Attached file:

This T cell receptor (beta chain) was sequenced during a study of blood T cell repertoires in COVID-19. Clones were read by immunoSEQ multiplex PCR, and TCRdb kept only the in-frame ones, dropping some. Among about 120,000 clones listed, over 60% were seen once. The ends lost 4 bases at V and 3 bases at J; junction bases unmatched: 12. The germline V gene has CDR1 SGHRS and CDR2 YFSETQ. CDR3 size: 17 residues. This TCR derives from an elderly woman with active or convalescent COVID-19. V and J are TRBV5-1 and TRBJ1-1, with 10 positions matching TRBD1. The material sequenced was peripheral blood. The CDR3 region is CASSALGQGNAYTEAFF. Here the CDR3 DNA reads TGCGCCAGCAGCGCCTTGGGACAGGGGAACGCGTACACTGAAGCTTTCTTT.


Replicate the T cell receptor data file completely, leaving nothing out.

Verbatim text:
This T cell receptor (beta chain) was sequenced during a study of blood T cell repertoires in COVID-19. Clones were read by immunoSEQ multiplex PCR, and TCRdb kept only the in-frame ones, dropping some. Among about 120,000 clones listed, over 60% were seen once. The ends lost 4 bases at V and 3 bases at J; junction bases unmatched: 12. The germline V gene has CDR1 SGHRS and CDR2 YFSETQ. CDR3 size: 17 residues. This TCR derives from an elderly woman with active or convalescent COVID-19. V and J are TRBV5-1 and TRBJ1-1, with 10 positions matching TRBD1. The material sequenced was peripheral blood. The CDR3 region is CASSALGQGNAYTEAFF. Here the CDR3 DNA reads TGCGCCAGCAGCGCCTTGGGACAGGGGAACGCGTACACTGAAGCTTTCTTT.